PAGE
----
Monday, November 26, 2007

First Moon Picture of China Back from China's Chang'e Probe

This file photo released by the China National Space Administration (CNSA) on Nov. 26, 2007 shows China's first picture of the moon captured by Chang'e-1, China's first lunar orbiter, marking the full success of its lunar probe project. (Xinhua Photo)

It's very clear that this is intended to be a (photographic) shot heard round the world. And well it should be.

China's first picture from the moon, returned by its Chang'e lunar probe, was unveiled by Premier Wen Jiabao in a morning ceremony today. Framed and blown up to the size of the officials on stage, the black-and-white, cratered photo was meant to show that the country is now one of the "select few powers that have the capabilities to engage in deep-space exploration," according to state news agency Xinhua.

The probe is packed with additional equipment, including a gamma and X-ray spectrometer, a laser altimeter, a microwave detector, a detector for high-energy solar particles, and more. But as the ceremony today shows, the probe's symbolic importance perhaps rivals its scientific value.

Already, an Asian space race is well in gear, with Japan's moon probe a few weeks ahead of Chang'e in lunar orbit, an Indian probe planned, and a South Korean lunar exploration project announced just last week. Regional nations, as well as the United States, are worried that China's space program will take on a military as well as a scientific dimension.

However, according to Reuters, an official from the China National Space Administration today downplayed reports that the government planned to launch a manned lunar mission by 2020 – the date by which the United States too hopes to land astronauts again on the lunar surface.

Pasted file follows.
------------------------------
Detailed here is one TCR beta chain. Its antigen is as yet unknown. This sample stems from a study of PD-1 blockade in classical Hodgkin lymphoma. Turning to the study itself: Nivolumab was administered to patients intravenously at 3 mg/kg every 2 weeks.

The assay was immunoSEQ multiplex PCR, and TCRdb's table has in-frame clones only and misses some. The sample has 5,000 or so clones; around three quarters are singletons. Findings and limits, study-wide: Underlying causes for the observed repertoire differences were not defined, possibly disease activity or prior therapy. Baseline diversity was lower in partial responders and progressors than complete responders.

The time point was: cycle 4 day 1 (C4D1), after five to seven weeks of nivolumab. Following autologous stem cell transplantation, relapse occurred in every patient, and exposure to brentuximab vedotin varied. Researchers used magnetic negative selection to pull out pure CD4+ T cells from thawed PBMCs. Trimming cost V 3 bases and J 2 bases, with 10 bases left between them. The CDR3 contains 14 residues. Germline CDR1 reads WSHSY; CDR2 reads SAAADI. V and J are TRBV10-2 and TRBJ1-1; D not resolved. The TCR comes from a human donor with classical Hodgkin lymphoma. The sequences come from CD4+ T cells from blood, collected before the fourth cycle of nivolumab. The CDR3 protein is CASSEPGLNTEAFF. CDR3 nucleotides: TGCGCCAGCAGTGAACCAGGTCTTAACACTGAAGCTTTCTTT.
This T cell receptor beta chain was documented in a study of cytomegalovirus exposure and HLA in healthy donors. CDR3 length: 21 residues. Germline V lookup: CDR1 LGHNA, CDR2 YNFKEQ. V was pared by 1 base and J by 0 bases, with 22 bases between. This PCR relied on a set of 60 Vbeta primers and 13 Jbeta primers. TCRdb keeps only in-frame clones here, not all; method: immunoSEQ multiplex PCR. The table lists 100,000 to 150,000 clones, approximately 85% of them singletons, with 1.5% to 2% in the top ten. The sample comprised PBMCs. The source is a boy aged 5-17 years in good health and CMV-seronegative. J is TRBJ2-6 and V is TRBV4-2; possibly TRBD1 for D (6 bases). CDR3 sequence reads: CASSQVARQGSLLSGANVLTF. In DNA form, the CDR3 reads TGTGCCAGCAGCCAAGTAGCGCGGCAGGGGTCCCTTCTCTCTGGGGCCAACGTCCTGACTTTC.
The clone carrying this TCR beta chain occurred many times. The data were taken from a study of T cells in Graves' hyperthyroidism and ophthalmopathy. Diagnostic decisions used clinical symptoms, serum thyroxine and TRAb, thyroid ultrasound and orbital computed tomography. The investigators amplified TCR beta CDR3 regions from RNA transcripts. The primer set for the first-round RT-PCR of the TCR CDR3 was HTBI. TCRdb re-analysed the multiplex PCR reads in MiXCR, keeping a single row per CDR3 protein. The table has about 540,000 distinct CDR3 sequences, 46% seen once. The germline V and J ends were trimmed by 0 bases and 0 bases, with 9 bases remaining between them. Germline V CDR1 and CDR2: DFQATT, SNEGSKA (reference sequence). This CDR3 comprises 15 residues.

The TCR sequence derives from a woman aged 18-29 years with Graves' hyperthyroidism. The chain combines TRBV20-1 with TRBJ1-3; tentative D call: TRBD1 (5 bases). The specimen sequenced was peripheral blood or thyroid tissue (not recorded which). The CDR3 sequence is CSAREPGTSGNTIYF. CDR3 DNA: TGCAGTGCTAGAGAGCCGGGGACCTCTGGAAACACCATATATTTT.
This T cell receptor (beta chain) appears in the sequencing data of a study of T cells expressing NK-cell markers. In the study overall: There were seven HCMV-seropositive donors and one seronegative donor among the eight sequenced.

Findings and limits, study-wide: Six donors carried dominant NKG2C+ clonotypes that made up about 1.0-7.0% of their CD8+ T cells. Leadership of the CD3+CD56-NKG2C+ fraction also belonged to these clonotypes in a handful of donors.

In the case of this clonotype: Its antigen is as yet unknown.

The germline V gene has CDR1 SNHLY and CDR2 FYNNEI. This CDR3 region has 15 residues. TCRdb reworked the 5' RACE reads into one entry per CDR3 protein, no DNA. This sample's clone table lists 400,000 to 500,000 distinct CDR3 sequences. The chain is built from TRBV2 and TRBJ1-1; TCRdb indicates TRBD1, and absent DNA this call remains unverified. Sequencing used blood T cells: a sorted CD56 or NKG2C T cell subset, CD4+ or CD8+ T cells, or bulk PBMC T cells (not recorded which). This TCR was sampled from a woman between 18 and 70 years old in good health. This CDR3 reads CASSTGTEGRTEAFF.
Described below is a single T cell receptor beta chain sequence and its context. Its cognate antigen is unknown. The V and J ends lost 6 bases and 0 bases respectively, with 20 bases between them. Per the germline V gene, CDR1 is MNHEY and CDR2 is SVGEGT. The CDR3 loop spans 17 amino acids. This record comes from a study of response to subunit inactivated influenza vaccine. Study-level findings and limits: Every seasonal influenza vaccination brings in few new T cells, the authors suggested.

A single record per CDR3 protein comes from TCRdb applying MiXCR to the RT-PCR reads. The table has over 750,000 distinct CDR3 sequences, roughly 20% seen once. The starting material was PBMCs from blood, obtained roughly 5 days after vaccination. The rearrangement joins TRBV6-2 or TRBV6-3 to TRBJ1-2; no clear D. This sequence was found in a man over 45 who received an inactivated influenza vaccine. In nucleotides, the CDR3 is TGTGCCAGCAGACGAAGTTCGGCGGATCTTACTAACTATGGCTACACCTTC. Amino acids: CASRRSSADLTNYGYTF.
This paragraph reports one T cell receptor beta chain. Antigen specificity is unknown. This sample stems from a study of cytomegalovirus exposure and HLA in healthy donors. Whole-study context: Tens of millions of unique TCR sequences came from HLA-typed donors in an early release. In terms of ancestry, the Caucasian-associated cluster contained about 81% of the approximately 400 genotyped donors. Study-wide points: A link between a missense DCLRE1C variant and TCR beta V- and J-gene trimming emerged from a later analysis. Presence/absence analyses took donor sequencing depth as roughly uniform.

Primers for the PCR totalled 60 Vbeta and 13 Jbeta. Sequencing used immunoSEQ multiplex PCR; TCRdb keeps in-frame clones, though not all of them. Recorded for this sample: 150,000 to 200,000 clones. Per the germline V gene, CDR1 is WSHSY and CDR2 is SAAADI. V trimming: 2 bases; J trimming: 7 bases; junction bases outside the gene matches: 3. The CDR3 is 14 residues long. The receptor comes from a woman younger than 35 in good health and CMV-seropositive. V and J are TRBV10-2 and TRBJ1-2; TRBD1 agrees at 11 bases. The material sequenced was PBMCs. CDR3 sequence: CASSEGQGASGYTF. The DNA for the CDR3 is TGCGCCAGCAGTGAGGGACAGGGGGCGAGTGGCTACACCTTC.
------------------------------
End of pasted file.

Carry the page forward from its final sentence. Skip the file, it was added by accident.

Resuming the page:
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Thursday, November 22, 2007

New Planet Discovery : Boosts Alien Life Hopes

US scientists announced the discovery of a new planet orbiting a star beyond the solar system, raising further hopes that life may one day be found elsewhere in the universe.

Scientists at NASA's Jet Propulsion Laboratory in Pasadena said a fifth planet had been found circling 55 Cancri, a star located 41 light years from Earth in the Cancer constellation.

Geoff Marcy, an astronomer at the University of California, Berkeley, said the discovery showed that other solar systems similar to the one in which Earth is located might be discovered in other reaches of outer space.

"This discovery of the first ever quintuple planetary system has me jumping out of my socks," Mr Marcy told a teleconference call.

"The significance is marvellous. We now know that our sun and its family of planets is not unusual.

"It shows that our Milky Way contains billions of planetary systems ... we strongly suspect that many of these planetary systems harbour Earth-like planets."

The newly discovered planet is about 45 times the mass of Earth and is believed to be be similar to Saturn in its composition and appearance, a statement said.

The planet is the fourth from 55 Cancri and completes one orbit every 260 days. Its location puts the planet in the "habitable zone," a band around the star where temperatures would allow water to form in pools on solid surfaces.

The planet was discovered through observation using the Shane telescope at the Lick Observatory in San Jose, California and the WM Keck Observatory in Hawaii.

Originally posted in ABC News